With many things it’s convenient and expedient to believe what we’re told on a daily basis. Our education system sadly continues to encourage students to simply believe what they’re told or what they’ve read because someday soon it’s going to be on some standardized test. The pressure to excel on these tests squeezes out opportunities to do some real thinking because real thinking is hard to bubble in with a No. 2 pencil. So it’s no surprise that many people accept without reservation many things they hear on radio or see on television. With massive amounts of information hitting our brains everyday from the print and electronic media, the internet, and social networks, there’s really no time to sort it all out.

The assumption (which is tragically faulty) is that the people putting out the news or creating commentaries, or posting things on Facebook have already done the work to find the truth. Why take the time to figure out if any of this stuff is true when that time could be better spent “learning” new things?

Ultimately, we far too often attribute the bizarre claims as coming from the mouths (or fingertips) of stupid people. But this is unfair and far too simple. These people are not necessarily stupid, but they most certainly are lazy. All of the complexity of epistemology can be summed up in a very simple adage I have stolen from Syndey Harris, a long ago deceased newspaper columnist who I used to read regularly as a teenager and beyond. Harris used to produce columns that were nothing more than a series of very short observations. Here’s a few I found in a quick search today:

“The whole purpose of education is to turn mirrors into windows.”

“When I hear somebody sigh ‘Life is hard,’ I am always tempted to ask, ‘Compared to what?’”

“Knowledge fills a large brain; it merely inflates a small one.”

You get the idea. A couple of times a week his column would appear in syndication across the country. When he died in 1986 I remember thinking that the paper would never be the same because Harris always gave you something to think about.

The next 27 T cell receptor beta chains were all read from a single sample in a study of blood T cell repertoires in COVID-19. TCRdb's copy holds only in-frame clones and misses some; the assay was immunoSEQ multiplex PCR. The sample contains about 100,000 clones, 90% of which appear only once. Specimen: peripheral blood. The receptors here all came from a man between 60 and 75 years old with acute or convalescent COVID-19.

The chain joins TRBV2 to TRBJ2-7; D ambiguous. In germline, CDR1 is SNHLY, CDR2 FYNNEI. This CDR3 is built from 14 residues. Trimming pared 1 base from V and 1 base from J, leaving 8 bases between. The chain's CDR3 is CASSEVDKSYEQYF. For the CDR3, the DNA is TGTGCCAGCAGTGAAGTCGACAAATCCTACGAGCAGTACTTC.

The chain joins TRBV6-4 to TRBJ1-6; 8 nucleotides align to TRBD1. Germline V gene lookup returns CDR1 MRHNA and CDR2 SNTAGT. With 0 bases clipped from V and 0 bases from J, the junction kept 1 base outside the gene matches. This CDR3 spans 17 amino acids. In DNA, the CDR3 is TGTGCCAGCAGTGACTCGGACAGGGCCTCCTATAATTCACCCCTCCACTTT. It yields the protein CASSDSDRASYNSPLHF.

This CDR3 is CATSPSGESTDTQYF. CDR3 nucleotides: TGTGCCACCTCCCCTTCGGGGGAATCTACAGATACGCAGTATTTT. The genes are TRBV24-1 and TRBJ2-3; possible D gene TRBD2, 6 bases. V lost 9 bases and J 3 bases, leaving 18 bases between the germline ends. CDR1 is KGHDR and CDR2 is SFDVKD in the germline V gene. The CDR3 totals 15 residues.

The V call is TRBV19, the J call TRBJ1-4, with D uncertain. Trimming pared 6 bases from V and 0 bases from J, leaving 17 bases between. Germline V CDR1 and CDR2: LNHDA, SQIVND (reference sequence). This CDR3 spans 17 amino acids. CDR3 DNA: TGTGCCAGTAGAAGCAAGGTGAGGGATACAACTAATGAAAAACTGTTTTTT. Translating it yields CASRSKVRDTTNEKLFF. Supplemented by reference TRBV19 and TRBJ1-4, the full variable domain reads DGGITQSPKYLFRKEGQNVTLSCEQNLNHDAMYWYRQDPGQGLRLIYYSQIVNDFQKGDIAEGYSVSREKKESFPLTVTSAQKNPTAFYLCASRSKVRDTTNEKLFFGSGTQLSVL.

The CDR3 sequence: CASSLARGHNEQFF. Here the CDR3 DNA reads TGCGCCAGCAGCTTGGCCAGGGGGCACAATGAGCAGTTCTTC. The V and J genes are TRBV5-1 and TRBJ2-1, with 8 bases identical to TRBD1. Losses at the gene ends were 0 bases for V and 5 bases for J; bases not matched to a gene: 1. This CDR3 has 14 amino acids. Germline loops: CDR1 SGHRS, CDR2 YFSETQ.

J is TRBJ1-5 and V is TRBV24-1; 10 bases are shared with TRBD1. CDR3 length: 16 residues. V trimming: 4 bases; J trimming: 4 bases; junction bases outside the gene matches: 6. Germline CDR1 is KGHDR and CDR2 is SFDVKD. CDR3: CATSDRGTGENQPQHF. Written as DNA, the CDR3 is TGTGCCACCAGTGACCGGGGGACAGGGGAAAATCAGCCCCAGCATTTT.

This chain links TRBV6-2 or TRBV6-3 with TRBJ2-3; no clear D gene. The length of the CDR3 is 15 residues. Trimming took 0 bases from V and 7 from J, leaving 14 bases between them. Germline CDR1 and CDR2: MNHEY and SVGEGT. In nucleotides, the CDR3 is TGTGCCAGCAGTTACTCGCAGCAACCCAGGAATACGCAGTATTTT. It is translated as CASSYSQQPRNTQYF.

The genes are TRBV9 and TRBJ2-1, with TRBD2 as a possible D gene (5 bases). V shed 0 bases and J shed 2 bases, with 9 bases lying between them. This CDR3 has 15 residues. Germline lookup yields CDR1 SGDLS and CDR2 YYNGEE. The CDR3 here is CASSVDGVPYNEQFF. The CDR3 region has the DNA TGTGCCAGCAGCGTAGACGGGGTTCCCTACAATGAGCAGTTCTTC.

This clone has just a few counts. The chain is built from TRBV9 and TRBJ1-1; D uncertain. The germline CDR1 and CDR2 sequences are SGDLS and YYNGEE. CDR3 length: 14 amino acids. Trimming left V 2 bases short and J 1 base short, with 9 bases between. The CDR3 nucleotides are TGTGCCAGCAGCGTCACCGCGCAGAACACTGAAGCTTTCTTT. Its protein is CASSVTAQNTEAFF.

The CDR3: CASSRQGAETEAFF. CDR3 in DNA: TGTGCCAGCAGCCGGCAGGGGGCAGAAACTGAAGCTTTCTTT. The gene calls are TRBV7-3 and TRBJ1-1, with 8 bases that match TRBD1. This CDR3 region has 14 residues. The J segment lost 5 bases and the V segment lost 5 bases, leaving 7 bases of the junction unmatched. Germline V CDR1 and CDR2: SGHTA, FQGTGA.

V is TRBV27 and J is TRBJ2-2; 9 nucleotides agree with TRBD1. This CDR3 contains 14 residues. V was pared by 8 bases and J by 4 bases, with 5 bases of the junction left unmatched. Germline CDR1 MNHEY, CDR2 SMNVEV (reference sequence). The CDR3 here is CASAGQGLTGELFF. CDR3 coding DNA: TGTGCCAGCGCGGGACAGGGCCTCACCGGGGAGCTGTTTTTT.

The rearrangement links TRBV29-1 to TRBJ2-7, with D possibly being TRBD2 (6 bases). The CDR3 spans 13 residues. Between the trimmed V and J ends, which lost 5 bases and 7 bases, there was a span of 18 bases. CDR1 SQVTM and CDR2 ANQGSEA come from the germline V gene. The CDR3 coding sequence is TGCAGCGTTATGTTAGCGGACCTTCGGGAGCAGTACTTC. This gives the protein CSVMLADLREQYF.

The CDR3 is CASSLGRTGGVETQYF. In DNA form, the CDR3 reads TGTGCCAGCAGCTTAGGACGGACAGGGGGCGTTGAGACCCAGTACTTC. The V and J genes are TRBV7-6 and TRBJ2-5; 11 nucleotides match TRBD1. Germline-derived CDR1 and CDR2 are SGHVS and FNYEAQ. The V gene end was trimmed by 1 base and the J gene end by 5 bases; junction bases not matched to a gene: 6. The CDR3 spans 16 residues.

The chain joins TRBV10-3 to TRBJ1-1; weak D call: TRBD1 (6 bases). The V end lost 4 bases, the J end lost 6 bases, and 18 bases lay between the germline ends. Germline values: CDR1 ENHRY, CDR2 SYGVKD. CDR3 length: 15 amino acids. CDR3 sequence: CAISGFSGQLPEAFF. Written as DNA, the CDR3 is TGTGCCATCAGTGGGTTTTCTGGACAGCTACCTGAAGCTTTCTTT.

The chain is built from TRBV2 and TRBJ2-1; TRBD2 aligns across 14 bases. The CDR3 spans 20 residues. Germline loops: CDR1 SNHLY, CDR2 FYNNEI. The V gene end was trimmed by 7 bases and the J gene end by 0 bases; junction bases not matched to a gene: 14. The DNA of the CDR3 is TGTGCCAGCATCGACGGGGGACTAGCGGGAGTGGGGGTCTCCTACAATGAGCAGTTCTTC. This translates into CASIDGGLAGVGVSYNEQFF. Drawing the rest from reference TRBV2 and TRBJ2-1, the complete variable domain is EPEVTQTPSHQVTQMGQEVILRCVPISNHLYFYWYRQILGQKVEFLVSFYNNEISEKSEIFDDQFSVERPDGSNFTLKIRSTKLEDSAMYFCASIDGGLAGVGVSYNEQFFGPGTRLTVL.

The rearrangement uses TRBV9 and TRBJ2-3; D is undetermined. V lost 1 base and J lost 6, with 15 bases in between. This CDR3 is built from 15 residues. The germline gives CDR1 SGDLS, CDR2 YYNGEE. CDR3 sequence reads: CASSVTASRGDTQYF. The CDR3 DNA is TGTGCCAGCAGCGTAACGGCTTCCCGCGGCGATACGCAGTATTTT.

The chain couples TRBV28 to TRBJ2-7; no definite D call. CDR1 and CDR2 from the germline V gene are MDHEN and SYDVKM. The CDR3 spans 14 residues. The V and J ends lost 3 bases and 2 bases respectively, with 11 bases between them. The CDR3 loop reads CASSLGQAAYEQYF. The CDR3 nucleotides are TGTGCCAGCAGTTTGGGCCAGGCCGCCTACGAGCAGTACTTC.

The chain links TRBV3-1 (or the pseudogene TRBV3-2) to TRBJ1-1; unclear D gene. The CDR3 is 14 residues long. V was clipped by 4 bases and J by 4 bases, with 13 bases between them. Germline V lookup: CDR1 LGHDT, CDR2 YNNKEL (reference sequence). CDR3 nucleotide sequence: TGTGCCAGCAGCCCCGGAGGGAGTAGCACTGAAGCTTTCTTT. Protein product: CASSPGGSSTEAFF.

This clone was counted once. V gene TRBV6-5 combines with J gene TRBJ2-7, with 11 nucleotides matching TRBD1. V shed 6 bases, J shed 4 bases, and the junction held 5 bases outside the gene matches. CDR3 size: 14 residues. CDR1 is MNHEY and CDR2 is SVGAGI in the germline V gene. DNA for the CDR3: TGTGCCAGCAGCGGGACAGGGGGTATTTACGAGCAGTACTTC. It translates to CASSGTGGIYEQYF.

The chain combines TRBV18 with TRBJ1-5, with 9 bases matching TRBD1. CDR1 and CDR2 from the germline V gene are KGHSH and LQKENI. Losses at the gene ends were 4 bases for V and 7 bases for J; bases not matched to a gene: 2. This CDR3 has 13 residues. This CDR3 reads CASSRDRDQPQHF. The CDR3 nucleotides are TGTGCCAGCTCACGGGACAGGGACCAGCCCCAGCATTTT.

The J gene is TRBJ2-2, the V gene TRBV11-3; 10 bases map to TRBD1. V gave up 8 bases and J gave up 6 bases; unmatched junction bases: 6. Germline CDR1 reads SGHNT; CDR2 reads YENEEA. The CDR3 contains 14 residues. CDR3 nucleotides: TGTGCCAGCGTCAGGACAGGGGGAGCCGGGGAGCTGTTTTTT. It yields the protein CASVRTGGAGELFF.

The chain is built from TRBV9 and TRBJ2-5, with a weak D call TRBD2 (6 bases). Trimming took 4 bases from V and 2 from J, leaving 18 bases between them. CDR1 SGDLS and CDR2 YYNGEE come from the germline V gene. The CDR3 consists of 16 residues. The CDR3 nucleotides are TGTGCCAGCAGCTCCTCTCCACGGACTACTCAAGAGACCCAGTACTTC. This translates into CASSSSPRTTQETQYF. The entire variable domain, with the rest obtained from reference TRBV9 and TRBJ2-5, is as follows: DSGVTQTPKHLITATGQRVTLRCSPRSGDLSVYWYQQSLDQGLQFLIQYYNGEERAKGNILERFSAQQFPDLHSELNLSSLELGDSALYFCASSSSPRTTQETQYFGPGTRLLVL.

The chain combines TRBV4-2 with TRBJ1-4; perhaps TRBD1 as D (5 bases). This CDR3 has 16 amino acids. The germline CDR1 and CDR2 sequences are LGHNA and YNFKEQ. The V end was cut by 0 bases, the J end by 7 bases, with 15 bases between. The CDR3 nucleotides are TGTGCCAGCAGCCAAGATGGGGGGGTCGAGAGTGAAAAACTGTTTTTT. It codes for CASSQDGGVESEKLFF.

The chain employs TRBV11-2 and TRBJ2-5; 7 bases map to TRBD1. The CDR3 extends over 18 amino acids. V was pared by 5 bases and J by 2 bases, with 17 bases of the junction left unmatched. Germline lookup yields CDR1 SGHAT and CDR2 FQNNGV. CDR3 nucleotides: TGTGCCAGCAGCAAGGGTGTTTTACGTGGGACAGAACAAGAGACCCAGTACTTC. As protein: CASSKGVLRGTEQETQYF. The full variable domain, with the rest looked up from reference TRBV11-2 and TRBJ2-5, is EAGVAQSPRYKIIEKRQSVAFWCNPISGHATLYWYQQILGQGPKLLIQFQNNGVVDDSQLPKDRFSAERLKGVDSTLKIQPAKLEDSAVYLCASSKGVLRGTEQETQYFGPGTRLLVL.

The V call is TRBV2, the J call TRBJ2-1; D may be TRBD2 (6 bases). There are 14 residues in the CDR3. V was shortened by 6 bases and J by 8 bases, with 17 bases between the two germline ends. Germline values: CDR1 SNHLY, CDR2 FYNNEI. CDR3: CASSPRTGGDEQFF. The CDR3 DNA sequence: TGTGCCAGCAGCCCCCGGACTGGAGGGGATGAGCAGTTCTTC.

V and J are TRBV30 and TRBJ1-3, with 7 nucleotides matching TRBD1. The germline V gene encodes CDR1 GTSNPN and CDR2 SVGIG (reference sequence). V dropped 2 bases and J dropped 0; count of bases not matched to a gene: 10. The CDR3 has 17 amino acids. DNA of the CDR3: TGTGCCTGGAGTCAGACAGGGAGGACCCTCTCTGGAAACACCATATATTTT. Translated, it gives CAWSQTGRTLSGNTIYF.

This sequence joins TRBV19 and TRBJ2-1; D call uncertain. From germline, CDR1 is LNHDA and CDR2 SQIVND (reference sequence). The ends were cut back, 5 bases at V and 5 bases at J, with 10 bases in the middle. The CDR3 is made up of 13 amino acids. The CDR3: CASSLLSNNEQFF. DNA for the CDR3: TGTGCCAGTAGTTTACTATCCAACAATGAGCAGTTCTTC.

Harris understood epistemology and summed it up in this short phrase I read over forty years ago. It seems to precisely explain how people can come to say and post things that run counter to reality and to the abundant evidence swirling around us all. Harris simply said: “The facts begin when the investigation ends.”

Once you stop questioning something, you accept it as truth. If your questioning starts and ends with something you heard on the radio or saw on television, then you’re stuck repeating something that very few other people may think is true because they took the time to check it out. Harris’ “investigation” can last a couple of seconds, or it can take a lifetime. But once we end it, we have settled on the “truth.”

So if there is to be a genuine discourse en route to some sort of compromise on such issues as abortion, gun control, government spending, etc., it has to start with people being more willing to extend the investigation long enough to consider whether something they’ve been told is a bunch of hooey. Until then, the best defense to being challenged will remain name calling and vitriol. I’m sure Sydney Harris would have some way to call this stupid without stooping to using such a word.


One Comment on “How we know what we know: It’s not a matter of brains”

  1. Angie February 2, 2013 at 6:45 pm #

    As someone who has a bit of an obsession with reading Conservative Facebook group pages, one thing I see brought up often is the phrase “do the research”. This is repeated right after someone claims some extreme tyrannical idea about the current administration. Many of these posters believe that anyone who doesn’t believe the conspiracy theory they are promoting are being blinded by the news media. It makes you wonder what “research” they want you to do.
    An argument ‘win’ is for someone to claim that if you do the right research you will realize you have been brainwashed. What really astounds me with these posts is that many times they don’t give citations or even explain how they reached these conclusions. So instead I immediately conclude that the poster is an idiot instead of understanding how they logically reached that point and maybe even seeing some truth or common ground in their argument.

    Anyway, I read all of your posts and enjoyed them. Keep up the solid work.